To the Saints in San Carlos
Monday afternoon it looks like the skies have cleared. Except for a chance of rain tomorrow, it looks like clear skies ahead for the next ten days.
Church council met after church yesterday. My brief notes follow at bottom.
In brief, we have some clear skies ahead for our church as well, for our financial picture has improved. Continue to pray for an increase in membership - invite your friends and neighbors to church - and for people to step up to help our current church leadership, as so many people have helped us with our finances over the past year. Be thankful for the members of the Lions Club, Fully Alive Church and Children's Place who have helped us out. And a special thank you to moderator Siv, who works tirelessly to keep our church going. If you have some time to spare, think of a way to help Siv, even if it's just a prayer, a phone call, an encouraging word or running an errand.
Next Sunday's sermon will be based on Chapter Four of Matthew's Gospel, where he writes:
Now when he heard that John had been arrested, he withdrew into Galilee; and leaving Nazareth he went and dwelt in Caper'na-um by the sea, in the territory of Zeb'ulun and Naph'tali, that what was spoken by the prophet Isaiah might be fulfilled: "The land of Zeb'ulun and the land of Naph'tali, toward the sea, across the Jordan, Galilee of the Gentiles -- the people who sat in darkness have seen a great light, and for those who sat in the region and shadow of death light has dawned." From that time Jesus began to preach, saying,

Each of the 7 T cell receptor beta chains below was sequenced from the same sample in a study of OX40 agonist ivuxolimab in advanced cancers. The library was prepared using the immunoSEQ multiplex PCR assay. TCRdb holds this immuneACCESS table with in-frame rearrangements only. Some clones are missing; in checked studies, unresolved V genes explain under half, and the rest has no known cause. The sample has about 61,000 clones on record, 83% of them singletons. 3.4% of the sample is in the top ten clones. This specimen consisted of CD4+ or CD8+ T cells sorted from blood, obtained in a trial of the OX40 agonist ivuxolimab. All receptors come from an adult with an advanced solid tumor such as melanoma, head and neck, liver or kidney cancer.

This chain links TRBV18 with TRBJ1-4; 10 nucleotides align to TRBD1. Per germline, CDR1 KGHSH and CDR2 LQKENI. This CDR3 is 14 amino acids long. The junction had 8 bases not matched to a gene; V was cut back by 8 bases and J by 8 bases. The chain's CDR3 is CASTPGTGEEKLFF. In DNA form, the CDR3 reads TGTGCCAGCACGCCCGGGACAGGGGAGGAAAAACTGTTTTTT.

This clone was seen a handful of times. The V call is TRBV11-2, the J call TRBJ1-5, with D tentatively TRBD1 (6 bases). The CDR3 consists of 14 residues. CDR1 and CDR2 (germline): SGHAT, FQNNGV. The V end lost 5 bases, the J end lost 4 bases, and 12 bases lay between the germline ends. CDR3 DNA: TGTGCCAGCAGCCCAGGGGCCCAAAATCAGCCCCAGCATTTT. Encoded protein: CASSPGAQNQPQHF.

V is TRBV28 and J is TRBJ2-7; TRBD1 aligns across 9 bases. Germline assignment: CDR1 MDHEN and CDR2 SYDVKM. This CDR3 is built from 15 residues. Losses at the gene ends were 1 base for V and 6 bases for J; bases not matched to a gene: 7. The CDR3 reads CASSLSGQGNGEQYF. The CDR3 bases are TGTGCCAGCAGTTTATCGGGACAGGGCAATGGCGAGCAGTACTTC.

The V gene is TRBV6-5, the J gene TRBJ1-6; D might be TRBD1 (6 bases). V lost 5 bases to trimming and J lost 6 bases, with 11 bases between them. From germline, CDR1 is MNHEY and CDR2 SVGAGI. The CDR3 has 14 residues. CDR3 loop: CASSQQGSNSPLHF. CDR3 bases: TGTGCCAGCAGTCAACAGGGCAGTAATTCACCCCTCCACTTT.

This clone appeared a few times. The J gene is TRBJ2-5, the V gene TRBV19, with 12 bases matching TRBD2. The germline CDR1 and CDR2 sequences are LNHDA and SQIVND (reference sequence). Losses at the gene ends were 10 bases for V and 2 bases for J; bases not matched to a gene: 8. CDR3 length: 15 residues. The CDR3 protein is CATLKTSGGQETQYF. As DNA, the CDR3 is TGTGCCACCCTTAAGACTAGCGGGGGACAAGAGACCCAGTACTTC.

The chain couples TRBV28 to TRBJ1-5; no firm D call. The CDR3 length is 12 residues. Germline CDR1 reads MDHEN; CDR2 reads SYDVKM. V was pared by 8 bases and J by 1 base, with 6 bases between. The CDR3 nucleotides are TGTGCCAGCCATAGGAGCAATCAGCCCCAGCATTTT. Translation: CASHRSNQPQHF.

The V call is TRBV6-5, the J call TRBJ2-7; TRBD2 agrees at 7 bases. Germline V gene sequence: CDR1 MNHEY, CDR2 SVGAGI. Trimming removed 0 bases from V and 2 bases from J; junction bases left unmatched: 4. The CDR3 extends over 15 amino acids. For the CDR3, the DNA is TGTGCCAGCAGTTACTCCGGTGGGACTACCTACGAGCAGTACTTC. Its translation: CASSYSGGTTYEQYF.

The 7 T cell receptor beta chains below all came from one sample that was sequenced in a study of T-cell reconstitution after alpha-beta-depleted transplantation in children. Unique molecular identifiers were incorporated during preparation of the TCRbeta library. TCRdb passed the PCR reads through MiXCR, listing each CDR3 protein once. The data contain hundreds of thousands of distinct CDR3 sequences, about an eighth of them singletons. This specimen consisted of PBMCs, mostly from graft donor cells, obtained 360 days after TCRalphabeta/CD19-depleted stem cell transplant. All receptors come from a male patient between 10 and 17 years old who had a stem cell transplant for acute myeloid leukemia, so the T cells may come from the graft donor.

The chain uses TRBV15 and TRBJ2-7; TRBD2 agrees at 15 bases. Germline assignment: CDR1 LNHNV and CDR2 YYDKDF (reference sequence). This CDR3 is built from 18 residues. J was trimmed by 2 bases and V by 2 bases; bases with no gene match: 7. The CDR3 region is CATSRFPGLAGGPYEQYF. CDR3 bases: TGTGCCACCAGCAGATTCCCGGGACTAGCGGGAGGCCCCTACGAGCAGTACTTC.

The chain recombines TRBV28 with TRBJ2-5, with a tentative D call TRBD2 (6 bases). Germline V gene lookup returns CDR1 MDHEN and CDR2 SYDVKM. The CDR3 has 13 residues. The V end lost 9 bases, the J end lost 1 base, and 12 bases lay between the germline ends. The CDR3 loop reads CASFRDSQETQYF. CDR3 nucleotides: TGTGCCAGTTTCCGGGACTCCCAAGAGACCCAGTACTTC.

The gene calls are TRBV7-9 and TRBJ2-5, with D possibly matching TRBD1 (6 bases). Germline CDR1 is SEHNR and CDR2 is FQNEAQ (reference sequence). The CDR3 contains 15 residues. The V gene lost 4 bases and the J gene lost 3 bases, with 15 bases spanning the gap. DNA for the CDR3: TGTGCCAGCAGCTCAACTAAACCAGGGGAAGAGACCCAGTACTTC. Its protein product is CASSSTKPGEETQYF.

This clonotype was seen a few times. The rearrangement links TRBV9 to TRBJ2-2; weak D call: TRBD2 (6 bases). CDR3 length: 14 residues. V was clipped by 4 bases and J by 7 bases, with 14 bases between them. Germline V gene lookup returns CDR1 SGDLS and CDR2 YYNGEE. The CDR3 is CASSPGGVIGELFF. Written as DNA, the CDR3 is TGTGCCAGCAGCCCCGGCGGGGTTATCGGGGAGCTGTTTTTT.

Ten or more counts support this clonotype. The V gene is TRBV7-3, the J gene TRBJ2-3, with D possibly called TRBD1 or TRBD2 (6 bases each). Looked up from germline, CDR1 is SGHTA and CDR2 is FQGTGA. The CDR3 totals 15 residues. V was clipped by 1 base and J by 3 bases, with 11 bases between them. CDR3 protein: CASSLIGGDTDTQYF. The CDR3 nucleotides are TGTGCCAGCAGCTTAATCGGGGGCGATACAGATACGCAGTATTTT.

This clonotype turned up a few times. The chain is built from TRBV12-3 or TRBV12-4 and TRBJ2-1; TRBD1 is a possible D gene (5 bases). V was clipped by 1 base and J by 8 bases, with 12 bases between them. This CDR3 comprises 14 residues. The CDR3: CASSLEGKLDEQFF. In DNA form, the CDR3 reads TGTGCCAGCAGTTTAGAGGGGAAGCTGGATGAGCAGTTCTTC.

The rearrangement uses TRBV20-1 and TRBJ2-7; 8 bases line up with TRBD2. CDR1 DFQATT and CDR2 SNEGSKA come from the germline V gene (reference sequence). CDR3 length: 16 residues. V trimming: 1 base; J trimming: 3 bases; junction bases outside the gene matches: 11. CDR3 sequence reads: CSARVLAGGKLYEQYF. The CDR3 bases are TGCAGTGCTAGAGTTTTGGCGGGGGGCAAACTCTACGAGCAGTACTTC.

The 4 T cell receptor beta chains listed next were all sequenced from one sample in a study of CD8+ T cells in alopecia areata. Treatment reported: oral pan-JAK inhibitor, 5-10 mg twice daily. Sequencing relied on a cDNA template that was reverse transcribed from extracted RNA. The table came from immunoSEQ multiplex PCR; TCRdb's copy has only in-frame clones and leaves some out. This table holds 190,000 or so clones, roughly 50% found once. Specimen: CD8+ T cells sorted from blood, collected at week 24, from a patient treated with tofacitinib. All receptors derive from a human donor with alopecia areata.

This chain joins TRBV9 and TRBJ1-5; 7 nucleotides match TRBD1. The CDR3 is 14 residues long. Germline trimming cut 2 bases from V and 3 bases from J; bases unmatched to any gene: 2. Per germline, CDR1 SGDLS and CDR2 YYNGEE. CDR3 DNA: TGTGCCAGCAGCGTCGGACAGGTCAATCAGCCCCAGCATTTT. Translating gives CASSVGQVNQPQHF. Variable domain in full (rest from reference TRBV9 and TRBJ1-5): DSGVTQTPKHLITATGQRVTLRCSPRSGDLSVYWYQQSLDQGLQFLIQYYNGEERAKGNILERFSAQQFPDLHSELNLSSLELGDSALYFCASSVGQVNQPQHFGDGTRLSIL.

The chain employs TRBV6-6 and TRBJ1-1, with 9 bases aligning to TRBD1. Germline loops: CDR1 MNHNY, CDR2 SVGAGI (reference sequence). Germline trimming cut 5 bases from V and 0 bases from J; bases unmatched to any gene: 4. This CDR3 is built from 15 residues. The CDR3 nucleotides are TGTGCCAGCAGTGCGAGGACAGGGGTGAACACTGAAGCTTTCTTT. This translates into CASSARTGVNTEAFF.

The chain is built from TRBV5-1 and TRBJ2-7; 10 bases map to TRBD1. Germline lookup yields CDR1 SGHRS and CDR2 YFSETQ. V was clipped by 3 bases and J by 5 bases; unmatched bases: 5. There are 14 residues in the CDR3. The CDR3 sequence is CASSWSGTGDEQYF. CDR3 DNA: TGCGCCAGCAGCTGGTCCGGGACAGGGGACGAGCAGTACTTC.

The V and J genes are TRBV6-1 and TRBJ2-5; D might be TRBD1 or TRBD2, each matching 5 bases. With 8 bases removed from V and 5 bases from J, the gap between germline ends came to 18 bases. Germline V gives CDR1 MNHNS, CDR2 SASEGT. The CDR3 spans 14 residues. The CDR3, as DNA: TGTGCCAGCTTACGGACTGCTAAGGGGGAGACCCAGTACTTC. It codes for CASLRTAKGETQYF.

"Repent, for the kingdom of heaven is at hand."
Indeed, we who have sat in rain and darkness have seen some light. I hope we all get out, get some sunshine this week and come to church to share the joy and good news.
Yesterday's sermon follows these council meeting notes.
Council Meeting January 15, 2023
11:50 AM called to order
Opened with prayer.
Minutes of Dec. 4 meeting approved.
Financial report of church administrator Gwen accepted.
Everyone looked at budget sent from Gwen the previous week. Last year's projected deficit was somewhere around $100,000; this year it is somewhere under $30,000.
All present voted to approve the proposed budget and send it to annual meeting for final approval on January 29.
Siv asked for volunteers to help people in church offices. Everyone currently serving as a church office has been doing so for quite a while and could use some assistance.
We still have $57,000 in collateral with Cornerstone; we can take $7,000 out
Tom reported on problems with the furnace. After paying furnace technician approx. $900, the furnace did not work on Sunday morning for Fully Alive. Tom, Gwen, Siv will contact furnace repair.
We will receive a bid for new doors for Mahany Hall.
Saturday, January 28th the Lions Club will host a Crab Feed in Mahany Hall.
Mahany Hall Fundraiser will take place March 11. We need volunteers to help. Please contact Siv, who will give you something to do.
Sermon for the 2nd Sunday after Epiphany
January 15, 2023
San Carlos Community Church
Our lesson for today, the Second Sunday after Epiphany, is the end of what we call the Christmas Story or the Infancy Narratives and with it we bid a reluctant, but final farewell to the Christmas season. Perhaps you have said farewell already, but in this northern clime I believe it is permissible to hold on to Christmas a bit longer because we need the sweets and candles, we need to hear the stories of angels bending near the earth, of angels appearing to shepherds, of wise men coming from far away bearing gifts, of God joining us here on earth.